Long considered a voluntary expression of sassy drunkenness, researchers discovered the first documented case of resting duck face, where a subject has experienced an involuntary, or passive, manifestation of the lip-baring facial contortion.
Friends of Maddie Widdoes first noted the condition after spending two long hours trying to capture a “normal” candid group photo. Exhausted by the constant pleading and Widdoes nearly in tears, they realized her pursed lips and sucked in cheeks were “just her normal face.”
“It was cray-cray,” says friend Marissa Stonoha. “We thought she had perfected duck face and was killing it on the reg, but I guess she was really sick.”
The condition is not life-threatening, but is indeed very hard to look at.
Widdoes’ birdlike resting face went virtually unnoticed until 2012. That’s when she started attending conferences through her post-grad physics lab. “I’d be lost, deep in thought, or listening to a talk on particle theory, and someone would make kissing noises at me,” explains Widdoes. “I thought it was just part of being a woman in science, but really, I was the one making people feel harassed.”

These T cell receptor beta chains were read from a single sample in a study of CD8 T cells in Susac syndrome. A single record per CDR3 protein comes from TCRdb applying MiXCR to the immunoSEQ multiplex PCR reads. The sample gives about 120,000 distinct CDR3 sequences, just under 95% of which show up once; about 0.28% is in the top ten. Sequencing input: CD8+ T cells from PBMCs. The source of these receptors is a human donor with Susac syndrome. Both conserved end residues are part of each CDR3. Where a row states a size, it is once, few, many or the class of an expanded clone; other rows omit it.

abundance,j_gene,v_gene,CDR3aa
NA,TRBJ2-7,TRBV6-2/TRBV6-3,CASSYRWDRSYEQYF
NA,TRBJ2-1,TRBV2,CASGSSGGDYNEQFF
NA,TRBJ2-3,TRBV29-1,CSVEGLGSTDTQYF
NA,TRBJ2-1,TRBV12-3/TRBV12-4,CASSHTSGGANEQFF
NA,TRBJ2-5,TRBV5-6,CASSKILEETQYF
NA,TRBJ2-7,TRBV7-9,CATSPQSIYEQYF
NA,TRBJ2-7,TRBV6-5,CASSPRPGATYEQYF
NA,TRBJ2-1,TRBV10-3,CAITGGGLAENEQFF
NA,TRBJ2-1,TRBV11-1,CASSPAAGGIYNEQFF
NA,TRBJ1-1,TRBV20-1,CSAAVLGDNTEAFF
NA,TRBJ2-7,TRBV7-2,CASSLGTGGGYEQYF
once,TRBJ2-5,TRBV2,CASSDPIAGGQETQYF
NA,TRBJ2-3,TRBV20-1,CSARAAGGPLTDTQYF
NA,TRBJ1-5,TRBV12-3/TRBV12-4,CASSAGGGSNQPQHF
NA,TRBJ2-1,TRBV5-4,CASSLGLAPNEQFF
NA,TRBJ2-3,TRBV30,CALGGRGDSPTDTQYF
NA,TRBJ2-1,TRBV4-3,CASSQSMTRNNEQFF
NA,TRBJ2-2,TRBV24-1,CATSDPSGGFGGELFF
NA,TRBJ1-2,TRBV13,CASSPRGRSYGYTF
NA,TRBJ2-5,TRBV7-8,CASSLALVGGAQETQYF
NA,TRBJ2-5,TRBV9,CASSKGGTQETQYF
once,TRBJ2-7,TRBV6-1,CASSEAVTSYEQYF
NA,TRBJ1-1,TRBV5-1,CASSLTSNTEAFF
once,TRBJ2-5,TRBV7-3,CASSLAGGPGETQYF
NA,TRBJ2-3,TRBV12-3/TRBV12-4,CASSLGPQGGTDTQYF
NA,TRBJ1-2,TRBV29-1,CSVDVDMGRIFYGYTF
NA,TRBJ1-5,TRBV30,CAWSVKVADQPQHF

Widdoes has also had a lot of trouble meeting a smart, sensitive man, but never thought much of it because all her friends have the same problem. “I kept getting approached by the worst guys at bars, guys who would take pictures of their abs in bathroom mirrors and send them to me.”
After the recently discovery, everything started to come together for Widdoes. “Now I understand why I can only drink out of straws,” she muses thoughtfully with her lips pursed as though she were about to kiss a big fat puppy. “It’s good to finally have an answer.”